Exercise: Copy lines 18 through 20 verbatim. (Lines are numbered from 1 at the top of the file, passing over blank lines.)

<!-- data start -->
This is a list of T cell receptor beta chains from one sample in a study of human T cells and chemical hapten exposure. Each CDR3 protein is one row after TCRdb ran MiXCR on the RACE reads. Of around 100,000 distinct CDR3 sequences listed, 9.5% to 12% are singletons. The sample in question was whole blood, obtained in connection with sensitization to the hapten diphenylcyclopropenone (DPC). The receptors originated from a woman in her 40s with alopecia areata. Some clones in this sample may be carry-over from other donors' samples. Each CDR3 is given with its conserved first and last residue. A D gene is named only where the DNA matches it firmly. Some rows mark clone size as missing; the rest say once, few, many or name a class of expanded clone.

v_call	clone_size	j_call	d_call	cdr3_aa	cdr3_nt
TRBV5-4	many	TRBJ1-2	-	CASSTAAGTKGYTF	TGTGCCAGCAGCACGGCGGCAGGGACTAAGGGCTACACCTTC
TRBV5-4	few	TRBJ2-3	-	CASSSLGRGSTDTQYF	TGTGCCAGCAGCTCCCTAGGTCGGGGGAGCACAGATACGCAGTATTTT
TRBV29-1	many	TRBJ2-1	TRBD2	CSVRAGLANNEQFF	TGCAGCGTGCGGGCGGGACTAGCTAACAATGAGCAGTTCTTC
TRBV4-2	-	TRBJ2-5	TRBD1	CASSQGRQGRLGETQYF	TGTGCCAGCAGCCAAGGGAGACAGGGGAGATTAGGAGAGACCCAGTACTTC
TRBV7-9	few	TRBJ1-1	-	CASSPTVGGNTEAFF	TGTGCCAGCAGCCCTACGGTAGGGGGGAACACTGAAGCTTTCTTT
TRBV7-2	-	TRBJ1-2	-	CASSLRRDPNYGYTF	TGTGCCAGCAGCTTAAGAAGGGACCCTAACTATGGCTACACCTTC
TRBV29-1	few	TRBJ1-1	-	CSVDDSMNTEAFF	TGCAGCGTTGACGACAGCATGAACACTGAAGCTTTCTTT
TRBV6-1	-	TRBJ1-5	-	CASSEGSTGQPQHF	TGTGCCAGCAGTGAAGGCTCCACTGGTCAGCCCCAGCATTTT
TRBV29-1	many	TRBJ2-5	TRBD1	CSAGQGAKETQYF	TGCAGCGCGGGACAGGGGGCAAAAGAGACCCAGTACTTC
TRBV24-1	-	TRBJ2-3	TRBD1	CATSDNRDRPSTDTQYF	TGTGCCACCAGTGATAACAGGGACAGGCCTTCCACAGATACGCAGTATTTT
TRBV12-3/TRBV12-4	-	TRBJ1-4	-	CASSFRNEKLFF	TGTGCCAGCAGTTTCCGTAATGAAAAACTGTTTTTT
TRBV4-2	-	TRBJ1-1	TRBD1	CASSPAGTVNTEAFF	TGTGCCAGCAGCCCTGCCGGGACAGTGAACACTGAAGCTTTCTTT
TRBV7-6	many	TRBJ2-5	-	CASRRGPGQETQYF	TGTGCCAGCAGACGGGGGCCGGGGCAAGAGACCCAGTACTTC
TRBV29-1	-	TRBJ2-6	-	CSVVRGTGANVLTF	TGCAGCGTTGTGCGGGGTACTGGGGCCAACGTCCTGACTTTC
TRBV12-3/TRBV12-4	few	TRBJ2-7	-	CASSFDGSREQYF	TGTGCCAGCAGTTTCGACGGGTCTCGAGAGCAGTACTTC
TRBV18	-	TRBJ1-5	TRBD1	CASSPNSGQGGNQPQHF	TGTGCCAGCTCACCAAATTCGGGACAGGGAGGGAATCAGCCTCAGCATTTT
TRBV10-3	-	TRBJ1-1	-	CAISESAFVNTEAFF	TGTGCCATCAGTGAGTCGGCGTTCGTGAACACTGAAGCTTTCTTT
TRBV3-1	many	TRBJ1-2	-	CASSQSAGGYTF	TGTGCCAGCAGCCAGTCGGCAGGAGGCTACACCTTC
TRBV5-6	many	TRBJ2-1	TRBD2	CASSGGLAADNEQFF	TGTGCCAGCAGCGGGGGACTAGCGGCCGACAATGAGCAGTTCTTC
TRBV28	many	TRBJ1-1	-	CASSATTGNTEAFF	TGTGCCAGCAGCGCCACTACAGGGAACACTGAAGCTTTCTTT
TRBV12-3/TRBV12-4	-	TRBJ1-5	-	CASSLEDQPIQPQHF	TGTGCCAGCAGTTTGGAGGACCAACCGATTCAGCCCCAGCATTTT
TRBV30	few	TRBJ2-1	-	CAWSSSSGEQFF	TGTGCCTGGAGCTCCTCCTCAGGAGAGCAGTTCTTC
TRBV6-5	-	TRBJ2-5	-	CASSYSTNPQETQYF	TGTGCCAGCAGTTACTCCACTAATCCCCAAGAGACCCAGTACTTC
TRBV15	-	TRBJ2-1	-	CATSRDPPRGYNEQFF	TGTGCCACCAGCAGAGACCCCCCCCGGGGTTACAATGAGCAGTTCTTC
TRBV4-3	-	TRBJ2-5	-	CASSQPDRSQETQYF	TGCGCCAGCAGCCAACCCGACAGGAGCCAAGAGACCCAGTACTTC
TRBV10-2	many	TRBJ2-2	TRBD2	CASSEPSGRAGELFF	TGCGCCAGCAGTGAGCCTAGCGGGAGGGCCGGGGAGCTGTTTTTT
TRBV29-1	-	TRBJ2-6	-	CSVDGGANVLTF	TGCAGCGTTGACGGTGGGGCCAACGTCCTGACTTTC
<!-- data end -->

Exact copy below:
TRBV18	-	TRBJ1-5	TRBD1	CASSPNSGQGGNQPQHF	TGTGCCAGCTCACCAAATTCGGGACAGGGAGGGAATCAGCCTCAGCATTTT
TRBV10-3	-	TRBJ1-1	-	CAISESAFVNTEAFF	TGTGCCATCAGTGAGTCGGCGTTCGTGAACACTGAAGCTTTCTTT
TRBV3-1	many	TRBJ1-2	-	CASSQSAGGYTF	TGTGCCAGCAGCCAGTCGGCAGGAGGCTACACCTTC